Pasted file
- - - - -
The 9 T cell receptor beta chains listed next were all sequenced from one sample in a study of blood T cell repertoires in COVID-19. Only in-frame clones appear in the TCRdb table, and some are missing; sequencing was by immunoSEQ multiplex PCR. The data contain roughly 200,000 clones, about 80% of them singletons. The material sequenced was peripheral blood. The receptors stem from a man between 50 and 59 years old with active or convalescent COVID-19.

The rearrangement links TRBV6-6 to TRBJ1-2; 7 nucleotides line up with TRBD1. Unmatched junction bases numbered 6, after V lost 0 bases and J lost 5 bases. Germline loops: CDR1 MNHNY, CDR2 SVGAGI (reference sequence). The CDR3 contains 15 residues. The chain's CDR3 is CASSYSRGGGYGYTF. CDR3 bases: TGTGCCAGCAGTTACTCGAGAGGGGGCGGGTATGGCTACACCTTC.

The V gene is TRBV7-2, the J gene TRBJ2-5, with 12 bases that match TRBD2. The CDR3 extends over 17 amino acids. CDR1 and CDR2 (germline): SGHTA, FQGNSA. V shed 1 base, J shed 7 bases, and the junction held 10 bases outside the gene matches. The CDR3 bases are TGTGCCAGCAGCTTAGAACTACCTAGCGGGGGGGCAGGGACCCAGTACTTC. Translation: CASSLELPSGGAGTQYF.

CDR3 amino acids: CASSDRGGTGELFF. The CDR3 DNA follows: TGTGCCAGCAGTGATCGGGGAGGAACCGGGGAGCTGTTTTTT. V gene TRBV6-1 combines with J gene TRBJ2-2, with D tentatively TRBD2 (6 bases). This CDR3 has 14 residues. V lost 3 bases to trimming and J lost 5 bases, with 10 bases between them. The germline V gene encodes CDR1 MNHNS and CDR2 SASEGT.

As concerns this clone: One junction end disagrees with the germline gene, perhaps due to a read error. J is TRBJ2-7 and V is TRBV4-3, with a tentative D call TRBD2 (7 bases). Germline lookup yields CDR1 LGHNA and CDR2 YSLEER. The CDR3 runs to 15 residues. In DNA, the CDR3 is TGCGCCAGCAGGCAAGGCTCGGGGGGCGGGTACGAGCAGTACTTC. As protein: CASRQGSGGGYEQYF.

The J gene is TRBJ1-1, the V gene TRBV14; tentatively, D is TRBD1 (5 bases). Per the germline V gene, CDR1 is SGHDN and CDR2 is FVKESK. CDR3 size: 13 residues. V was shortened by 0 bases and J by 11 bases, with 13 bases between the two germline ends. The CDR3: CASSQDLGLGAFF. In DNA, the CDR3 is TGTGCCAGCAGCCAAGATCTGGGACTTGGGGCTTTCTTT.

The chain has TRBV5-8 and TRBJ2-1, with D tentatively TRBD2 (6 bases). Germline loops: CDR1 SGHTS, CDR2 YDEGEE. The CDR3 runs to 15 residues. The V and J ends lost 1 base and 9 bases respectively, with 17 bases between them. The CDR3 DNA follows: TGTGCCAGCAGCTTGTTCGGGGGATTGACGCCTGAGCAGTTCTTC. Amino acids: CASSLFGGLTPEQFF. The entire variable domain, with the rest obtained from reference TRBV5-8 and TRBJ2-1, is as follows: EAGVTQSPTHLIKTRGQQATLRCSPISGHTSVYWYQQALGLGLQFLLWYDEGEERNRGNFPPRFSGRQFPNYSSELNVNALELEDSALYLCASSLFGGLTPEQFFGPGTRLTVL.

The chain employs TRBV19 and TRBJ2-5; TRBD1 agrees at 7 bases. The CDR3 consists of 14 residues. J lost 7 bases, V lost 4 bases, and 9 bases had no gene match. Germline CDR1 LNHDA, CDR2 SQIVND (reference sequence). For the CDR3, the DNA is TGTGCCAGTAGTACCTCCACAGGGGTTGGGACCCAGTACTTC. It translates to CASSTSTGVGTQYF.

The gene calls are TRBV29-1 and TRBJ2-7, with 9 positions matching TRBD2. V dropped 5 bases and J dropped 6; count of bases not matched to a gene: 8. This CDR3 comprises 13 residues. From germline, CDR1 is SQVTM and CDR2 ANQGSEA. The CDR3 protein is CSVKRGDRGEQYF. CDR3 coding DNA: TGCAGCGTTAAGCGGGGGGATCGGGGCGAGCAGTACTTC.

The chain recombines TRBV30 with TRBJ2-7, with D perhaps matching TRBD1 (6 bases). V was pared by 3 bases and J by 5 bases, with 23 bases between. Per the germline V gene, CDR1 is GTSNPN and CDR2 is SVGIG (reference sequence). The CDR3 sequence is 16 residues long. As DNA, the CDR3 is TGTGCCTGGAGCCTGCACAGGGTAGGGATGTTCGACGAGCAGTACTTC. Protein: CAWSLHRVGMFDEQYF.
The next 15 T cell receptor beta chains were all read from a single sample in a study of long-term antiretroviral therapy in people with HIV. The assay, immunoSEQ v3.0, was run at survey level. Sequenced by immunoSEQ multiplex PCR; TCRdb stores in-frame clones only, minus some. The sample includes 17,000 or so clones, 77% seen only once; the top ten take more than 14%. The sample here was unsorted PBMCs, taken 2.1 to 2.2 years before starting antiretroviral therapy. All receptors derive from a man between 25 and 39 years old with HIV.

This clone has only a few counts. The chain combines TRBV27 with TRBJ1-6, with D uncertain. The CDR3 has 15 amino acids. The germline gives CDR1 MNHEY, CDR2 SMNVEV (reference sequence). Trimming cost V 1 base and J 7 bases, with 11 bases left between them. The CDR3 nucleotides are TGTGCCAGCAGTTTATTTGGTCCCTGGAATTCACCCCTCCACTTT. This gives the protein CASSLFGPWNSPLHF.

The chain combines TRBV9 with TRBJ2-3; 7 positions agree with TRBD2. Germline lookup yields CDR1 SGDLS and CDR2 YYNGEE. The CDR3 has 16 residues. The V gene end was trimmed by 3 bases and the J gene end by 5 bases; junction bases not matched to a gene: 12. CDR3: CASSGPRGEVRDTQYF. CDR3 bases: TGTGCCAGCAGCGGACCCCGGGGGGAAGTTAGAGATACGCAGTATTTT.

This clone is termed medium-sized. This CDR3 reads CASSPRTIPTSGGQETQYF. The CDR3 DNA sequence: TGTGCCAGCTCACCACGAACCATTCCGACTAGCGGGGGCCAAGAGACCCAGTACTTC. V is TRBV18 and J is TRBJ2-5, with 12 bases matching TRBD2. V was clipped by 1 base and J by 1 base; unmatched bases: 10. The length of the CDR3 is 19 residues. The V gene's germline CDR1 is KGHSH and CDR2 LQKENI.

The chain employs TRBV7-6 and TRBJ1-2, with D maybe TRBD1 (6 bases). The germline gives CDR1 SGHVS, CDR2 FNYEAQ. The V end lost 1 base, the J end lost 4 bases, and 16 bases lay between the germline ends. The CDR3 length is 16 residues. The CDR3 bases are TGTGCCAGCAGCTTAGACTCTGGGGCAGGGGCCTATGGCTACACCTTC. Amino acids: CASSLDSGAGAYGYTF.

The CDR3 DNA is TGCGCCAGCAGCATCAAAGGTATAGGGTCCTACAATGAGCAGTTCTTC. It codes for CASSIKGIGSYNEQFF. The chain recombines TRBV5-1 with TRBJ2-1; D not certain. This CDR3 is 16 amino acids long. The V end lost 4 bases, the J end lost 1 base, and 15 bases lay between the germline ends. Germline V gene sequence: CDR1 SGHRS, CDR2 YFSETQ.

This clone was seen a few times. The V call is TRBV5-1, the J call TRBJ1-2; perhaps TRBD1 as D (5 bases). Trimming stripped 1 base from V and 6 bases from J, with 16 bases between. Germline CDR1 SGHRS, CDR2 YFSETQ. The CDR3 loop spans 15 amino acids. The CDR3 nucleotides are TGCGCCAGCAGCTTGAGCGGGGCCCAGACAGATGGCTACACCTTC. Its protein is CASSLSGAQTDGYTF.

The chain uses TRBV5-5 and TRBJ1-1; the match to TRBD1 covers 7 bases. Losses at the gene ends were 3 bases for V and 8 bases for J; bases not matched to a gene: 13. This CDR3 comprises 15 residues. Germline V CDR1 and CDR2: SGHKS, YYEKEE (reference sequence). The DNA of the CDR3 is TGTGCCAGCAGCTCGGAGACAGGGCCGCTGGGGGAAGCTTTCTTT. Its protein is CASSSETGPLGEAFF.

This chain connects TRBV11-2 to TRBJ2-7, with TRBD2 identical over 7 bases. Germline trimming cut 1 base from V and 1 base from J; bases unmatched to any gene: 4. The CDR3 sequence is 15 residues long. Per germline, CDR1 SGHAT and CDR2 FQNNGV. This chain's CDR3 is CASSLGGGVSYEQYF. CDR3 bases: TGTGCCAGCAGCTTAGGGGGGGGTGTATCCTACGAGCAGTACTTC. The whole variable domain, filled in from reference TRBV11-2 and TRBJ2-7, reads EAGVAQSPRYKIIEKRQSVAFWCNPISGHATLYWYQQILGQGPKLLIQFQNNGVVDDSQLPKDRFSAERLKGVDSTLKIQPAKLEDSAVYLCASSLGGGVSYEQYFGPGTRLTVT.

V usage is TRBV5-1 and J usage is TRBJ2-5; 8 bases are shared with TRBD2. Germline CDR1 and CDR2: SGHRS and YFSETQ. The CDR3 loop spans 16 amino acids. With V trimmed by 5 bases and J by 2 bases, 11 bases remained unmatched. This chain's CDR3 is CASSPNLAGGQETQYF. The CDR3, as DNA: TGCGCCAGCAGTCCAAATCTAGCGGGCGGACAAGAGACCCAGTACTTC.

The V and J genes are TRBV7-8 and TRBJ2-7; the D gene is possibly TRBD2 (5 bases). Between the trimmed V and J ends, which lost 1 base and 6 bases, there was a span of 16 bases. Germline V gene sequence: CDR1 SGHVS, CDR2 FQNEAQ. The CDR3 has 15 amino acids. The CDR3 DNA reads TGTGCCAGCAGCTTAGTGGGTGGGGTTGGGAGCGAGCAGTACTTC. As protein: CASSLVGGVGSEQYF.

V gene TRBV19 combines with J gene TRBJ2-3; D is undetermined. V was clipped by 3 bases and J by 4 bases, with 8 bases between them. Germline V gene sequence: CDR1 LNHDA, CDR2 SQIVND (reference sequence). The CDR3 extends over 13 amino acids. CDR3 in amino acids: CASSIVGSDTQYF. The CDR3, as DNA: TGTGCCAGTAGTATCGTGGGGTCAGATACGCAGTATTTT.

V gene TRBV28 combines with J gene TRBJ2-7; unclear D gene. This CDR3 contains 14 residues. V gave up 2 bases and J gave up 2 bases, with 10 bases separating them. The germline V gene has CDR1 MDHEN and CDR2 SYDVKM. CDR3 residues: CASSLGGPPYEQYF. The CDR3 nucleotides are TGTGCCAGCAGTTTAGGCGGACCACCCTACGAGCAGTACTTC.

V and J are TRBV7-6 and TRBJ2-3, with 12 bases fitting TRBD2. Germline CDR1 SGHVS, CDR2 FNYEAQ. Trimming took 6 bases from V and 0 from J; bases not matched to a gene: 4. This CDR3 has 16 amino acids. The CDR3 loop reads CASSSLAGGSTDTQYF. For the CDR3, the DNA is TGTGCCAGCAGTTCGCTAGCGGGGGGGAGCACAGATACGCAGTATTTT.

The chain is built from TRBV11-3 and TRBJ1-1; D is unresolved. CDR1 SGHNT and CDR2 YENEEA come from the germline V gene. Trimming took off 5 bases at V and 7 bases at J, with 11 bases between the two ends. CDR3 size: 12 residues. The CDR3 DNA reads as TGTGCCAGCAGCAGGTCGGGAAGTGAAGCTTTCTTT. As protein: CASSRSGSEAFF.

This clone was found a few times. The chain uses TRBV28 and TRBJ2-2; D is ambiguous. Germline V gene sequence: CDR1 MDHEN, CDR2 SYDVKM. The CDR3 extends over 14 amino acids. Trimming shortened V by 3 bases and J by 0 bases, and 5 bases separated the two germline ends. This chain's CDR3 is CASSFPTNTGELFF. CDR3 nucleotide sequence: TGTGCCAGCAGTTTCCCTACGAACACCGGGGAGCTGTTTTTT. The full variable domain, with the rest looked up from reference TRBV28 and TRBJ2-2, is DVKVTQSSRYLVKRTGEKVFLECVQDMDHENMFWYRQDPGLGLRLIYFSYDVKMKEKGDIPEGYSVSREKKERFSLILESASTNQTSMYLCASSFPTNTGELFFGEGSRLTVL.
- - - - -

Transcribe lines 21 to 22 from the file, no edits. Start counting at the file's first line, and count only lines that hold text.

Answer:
The V and J genes are TRBV7-8 and TRBJ2-7; the D gene is possibly TRBD2 (5 bases). Between the trimmed V and J ends, which lost 1 base and 6 bases, there was a span of 16 bases. Germline V gene sequence: CDR1 SGHVS, CDR2 FQNEAQ. The CDR3 has 15 amino acids. The CDR3 DNA reads TGTGCCAGCAGCTTAGTGGGTGGGGTTGGGAGCGAGCAGTACTTC. As protein: CASSLVGGVGSEQYF.

V gene TRBV19 combines with J gene TRBJ2-3; D is undetermined. V was clipped by 3 bases and J by 4 bases, with 8 bases between them. Germline V gene sequence: CDR1 LNHDA, CDR2 SQIVND (reference sequence). The CDR3 extends over 13 amino acids. CDR3 in amino acids: CASSIVGSDTQYF. The CDR3, as DNA: TGTGCCAGTAGTATCGTGGGGTCAGATACGCAGTATTTT.